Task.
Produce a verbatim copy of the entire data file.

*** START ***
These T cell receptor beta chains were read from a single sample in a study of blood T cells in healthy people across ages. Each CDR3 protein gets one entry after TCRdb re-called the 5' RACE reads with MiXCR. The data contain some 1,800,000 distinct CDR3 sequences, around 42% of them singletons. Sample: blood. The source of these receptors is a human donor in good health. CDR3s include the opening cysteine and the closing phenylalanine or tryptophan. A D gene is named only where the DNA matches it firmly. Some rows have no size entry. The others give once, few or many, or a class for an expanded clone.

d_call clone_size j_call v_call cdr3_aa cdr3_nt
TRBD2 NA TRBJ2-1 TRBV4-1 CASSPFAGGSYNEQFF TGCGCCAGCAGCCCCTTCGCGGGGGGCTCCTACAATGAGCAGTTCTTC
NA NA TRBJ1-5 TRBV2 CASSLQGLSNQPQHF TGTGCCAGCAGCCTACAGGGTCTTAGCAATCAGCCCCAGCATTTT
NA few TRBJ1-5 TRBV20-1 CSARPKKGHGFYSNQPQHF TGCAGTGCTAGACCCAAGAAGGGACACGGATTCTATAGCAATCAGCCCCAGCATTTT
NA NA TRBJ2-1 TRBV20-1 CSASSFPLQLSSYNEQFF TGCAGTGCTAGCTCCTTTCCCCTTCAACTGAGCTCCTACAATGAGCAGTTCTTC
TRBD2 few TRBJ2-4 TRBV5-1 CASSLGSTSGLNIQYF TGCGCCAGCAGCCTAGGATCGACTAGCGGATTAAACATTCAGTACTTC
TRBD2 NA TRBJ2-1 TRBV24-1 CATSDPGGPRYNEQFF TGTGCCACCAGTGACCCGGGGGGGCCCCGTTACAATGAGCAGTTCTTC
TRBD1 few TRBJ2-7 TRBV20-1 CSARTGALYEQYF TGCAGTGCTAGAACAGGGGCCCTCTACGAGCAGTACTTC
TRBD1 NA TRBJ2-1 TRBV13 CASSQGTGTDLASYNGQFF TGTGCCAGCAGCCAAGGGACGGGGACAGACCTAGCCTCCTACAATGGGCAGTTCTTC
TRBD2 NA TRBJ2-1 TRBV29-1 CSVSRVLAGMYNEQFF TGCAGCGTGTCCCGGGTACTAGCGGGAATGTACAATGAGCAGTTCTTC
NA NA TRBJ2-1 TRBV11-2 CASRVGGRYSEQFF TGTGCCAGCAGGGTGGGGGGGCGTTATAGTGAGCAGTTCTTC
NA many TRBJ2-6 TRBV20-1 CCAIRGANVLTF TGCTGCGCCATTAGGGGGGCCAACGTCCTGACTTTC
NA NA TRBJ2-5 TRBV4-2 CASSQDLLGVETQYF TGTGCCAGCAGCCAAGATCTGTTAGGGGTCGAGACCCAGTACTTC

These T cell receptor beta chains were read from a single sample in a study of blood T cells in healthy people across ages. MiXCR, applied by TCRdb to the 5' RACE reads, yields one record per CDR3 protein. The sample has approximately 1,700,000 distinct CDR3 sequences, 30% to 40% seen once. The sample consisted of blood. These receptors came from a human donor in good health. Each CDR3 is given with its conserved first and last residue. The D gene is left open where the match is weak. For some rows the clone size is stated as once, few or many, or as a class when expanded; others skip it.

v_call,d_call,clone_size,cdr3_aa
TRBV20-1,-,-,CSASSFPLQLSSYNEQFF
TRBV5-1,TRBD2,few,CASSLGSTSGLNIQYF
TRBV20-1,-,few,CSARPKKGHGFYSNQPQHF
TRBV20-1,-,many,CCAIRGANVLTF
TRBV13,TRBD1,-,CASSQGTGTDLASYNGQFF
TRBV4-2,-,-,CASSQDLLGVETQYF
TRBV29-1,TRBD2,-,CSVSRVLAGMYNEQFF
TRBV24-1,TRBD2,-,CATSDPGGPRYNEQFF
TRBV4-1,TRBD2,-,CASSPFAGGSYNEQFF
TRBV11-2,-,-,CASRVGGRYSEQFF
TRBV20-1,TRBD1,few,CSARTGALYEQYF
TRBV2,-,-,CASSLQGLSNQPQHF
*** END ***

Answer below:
These T cell receptor beta chains were read from a single sample in a study of blood T cells in healthy people across ages. Each CDR3 protein gets one entry after TCRdb re-called the 5' RACE reads with MiXCR. The data contain some 1,800,000 distinct CDR3 sequences, around 42% of them singletons. Sample: blood. The source of these receptors is a human donor in good health. CDR3s include the opening cysteine and the closing phenylalanine or tryptophan. A D gene is named only where the DNA matches it firmly. Some rows have no size entry. The others give once, few or many, or a class for an expanded clone.

d_call clone_size j_call v_call cdr3_aa cdr3_nt
TRBD2 NA TRBJ2-1 TRBV4-1 CASSPFAGGSYNEQFF TGCGCCAGCAGCCCCTTCGCGGGGGGCTCCTACAATGAGCAGTTCTTC
NA NA TRBJ1-5 TRBV2 CASSLQGLSNQPQHF TGTGCCAGCAGCCTACAGGGTCTTAGCAATCAGCCCCAGCATTTT
NA few TRBJ1-5 TRBV20-1 CSARPKKGHGFYSNQPQHF TGCAGTGCTAGACCCAAGAAGGGACACGGATTCTATAGCAATCAGCCCCAGCATTTT
NA NA TRBJ2-1 TRBV20-1 CSASSFPLQLSSYNEQFF TGCAGTGCTAGCTCCTTTCCCCTTCAACTGAGCTCCTACAATGAGCAGTTCTTC
TRBD2 few TRBJ2-4 TRBV5-1 CASSLGSTSGLNIQYF TGCGCCAGCAGCCTAGGATCGACTAGCGGATTAAACATTCAGTACTTC
TRBD2 NA TRBJ2-1 TRBV24-1 CATSDPGGPRYNEQFF TGTGCCACCAGTGACCCGGGGGGGCCCCGTTACAATGAGCAGTTCTTC
TRBD1 few TRBJ2-7 TRBV20-1 CSARTGALYEQYF TGCAGTGCTAGAACAGGGGCCCTCTACGAGCAGTACTTC
TRBD1 NA TRBJ2-1 TRBV13 CASSQGTGTDLASYNGQFF TGTGCCAGCAGCCAAGGGACGGGGACAGACCTAGCCTCCTACAATGGGCAGTTCTTC
TRBD2 NA TRBJ2-1 TRBV29-1 CSVSRVLAGMYNEQFF TGCAGCGTGTCCCGGGTACTAGCGGGAATGTACAATGAGCAGTTCTTC
NA NA TRBJ2-1 TRBV11-2 CASRVGGRYSEQFF TGTGCCAGCAGGGTGGGGGGGCGTTATAGTGAGCAGTTCTTC
NA many TRBJ2-6 TRBV20-1 CCAIRGANVLTF TGCTGCGCCATTAGGGGGGCCAACGTCCTGACTTTC
NA NA TRBJ2-5 TRBV4-2 CASSQDLLGVETQYF TGTGCCAGCAGCCAAGATCTGTTAGGGGTCGAGACCCAGTACTTC

These T cell receptor beta chains were read from a single sample in a study of blood T cells in healthy people across ages. MiXCR, applied by TCRdb to the 5' RACE reads, yields one record per CDR3 protein. The sample has approximately 1,700,000 distinct CDR3 sequences, 30% to 40% seen once. The sample consisted of blood. These receptors came from a human donor in good health. Each CDR3 is given with its conserved first and last residue. The D gene is left open where the match is weak. For some rows the clone size is stated as once, few or many, or as a class when expanded; others skip it.

v_call,d_call,clone_size,cdr3_aa
TRBV20-1,-,-,CSASSFPLQLSSYNEQFF
TRBV5-1,TRBD2,few,CASSLGSTSGLNIQYF
TRBV20-1,-,few,CSARPKKGHGFYSNQPQHF
TRBV20-1,-,many,CCAIRGANVLTF
TRBV13,TRBD1,-,CASSQGTGTDLASYNGQFF
TRBV4-2,-,-,CASSQDLLGVETQYF
TRBV29-1,TRBD2,-,CSVSRVLAGMYNEQFF
TRBV24-1,TRBD2,-,CATSDPGGPRYNEQFF
TRBV4-1,TRBD2,-,CASSPFAGGSYNEQFF
TRBV11-2,-,-,CASRVGGRYSEQFF
TRBV20-1,TRBD1,few,CSARTGALYEQYF
TRBV2,-,-,CASSLQGLSNQPQHF